April 17, 2014

Throwback Thursday: 1950 Ottawa Rough Riders vs. NY Giants

By JACK KOFFMAN – Sports Writer – Ottawa Citizen

Show Scoring Power of Unlimited Interference

The potential scoring power embodied in the unlimited interference and downfield blocking of American football was capably demonstrated by New York Giants Saturday afternoon at Lansdowne Park.

Steve Owen’s New Yorkers, giants in stature as well as in name, also treated 11,025 fans to a display of the sharp passing attack which features the play of the professional teams while defeating the Rough Riders, 27-6, in the season’s local exhibition opener

On a bright, hot day- ideal for baseball and swimming- the Giants outscored the local Big Four entry by a 13-6 count in the first half under Canadian rules and then added two converted touchdowns in the second half while operating under the American gridiron code.

Actually, it wasn’t a true test for the American style of football. Against another American squad, against a team fully versed and equipped for the U.S. code, it might have been a spectacular show. As it was, there was something missing for the big crowd in the second half.

This was a fine effort by the Riders under their own rules. They could have wound up the first half only a point down. They struck for a major score on the fifth play of the game and, trailing 7-6, they yielded the Giants second touchdown in the closing minutes of the first half while their second-strong line was on the field.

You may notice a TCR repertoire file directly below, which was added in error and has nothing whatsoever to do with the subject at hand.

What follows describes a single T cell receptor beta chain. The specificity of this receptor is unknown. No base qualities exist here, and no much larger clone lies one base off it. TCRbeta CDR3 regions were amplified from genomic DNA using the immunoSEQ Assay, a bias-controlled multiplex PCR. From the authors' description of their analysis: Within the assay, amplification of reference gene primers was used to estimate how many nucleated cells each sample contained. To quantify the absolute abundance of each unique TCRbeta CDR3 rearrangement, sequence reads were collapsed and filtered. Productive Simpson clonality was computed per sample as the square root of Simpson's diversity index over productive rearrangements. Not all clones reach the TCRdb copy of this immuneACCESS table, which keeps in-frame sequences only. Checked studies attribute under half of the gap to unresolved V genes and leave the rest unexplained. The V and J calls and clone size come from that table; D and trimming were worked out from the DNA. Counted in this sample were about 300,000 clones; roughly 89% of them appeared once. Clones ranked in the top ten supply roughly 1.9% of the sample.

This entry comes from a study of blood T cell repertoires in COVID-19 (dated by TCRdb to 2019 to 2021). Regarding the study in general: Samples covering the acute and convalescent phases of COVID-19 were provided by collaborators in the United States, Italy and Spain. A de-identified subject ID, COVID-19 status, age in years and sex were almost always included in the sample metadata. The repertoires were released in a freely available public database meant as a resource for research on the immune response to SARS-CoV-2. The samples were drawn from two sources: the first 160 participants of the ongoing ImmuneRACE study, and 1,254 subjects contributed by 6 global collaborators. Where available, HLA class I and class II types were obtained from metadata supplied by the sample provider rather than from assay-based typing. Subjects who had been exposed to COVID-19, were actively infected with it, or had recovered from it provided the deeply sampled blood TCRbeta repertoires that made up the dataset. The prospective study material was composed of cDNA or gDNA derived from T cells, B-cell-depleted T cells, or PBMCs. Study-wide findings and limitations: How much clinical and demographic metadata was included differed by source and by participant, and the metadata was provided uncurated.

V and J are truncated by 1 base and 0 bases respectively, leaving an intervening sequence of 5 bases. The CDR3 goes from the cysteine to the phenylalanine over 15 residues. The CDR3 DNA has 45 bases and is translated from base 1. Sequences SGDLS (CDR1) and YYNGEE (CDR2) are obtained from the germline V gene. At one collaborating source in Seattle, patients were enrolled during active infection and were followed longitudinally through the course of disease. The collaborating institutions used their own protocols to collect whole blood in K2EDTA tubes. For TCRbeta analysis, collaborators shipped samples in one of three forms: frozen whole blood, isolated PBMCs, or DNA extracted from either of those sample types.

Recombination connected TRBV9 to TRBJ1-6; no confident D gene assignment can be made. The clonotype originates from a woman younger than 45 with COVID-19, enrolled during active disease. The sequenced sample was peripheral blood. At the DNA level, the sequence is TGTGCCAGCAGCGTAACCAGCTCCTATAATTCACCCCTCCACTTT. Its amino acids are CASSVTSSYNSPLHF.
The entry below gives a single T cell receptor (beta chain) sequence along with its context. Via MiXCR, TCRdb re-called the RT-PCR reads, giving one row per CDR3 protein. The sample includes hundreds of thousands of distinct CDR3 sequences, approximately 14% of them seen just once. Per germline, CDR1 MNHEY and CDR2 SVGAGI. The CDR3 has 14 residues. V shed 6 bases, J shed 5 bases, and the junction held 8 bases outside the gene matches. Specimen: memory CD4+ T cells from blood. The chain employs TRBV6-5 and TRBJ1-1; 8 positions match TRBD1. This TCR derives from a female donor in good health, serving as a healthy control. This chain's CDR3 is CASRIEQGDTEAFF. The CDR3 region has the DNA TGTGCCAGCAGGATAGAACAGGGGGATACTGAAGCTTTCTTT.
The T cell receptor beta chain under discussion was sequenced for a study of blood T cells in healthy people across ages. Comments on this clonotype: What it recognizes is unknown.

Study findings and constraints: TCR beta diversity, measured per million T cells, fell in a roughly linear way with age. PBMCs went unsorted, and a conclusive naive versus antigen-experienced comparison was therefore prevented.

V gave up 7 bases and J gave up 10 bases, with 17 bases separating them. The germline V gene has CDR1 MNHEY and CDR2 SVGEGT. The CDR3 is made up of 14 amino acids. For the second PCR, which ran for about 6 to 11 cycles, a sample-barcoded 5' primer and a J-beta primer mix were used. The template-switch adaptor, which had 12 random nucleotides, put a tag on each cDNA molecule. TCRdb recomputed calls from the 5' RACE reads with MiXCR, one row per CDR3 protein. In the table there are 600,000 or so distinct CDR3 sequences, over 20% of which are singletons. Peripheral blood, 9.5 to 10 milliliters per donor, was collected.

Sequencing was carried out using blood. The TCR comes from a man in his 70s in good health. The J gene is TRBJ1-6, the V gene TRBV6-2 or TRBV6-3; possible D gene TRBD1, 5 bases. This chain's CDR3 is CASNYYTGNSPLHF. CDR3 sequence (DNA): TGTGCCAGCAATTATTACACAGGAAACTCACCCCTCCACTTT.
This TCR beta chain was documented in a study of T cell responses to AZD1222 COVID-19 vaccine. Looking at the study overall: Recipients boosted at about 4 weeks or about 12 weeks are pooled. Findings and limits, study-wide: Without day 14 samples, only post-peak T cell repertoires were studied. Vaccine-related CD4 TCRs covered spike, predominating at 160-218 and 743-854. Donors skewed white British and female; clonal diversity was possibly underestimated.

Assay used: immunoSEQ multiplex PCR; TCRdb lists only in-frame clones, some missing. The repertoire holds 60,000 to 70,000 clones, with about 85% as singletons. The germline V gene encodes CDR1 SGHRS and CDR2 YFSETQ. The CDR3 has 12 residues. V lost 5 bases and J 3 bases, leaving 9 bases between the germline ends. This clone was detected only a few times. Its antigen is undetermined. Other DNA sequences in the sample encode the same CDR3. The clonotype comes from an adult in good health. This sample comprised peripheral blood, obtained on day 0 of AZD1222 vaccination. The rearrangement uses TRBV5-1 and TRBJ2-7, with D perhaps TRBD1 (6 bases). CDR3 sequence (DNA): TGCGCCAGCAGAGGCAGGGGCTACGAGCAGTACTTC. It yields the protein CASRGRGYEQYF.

Image of 1950 game Ottawa Rough Riders vs NY GiantsThe Riders had little to offer in the second half. They never got out of their own end of the field. Their interference formed too slowly. Their line did well enough, throwing back a New York challenge on their own 19 in the third quarter and taking the ball away from the opposition on downs.

The second, outside touchline stripe- used in the first half and eliminated in the second half to meet the requirements of the reduced width for the American rules- cost the visitors some great gains, possibly a couple of major scores. The ball-carriers kept stepping into touch by using the outside stripe as their target, Charlie Conerly, the Giants’ passing ace from Mississippi, entered the game in the second half. Before he appeared, Tom Landry and backfield coach Al Sherman combined to complete ten out of 18 first-half passes.

Then, with Conerly pitching all but the last couple of passes, the Giants made good on seven out of a dozen in the second half. The pass-snaring of fellows like Forrest Griffith, Emlen Tunnell, Ray Poole and ex-Dartmouth ace Dave Beeman was a treat.

Andy Gordon threw most of the Riders’ passes. The Ottawans wound up with an eight-for-20 average, three of them coming in the last minute of the game. The Giants’ pass defence gave the Riders little leeway, although two passes provided that early Rider major.

Griffith was the big gun for the Giants. He is a powerhouse ball-carrier even without all that American interference. When this extra interference was provided, he accounted for both second-half touchdowns.

Steve Hatfield got the other pair of majors for the visitors, one in each of the first and second quarters. Asquini took Bruce Cummings’ pass for the Riders’ lone major.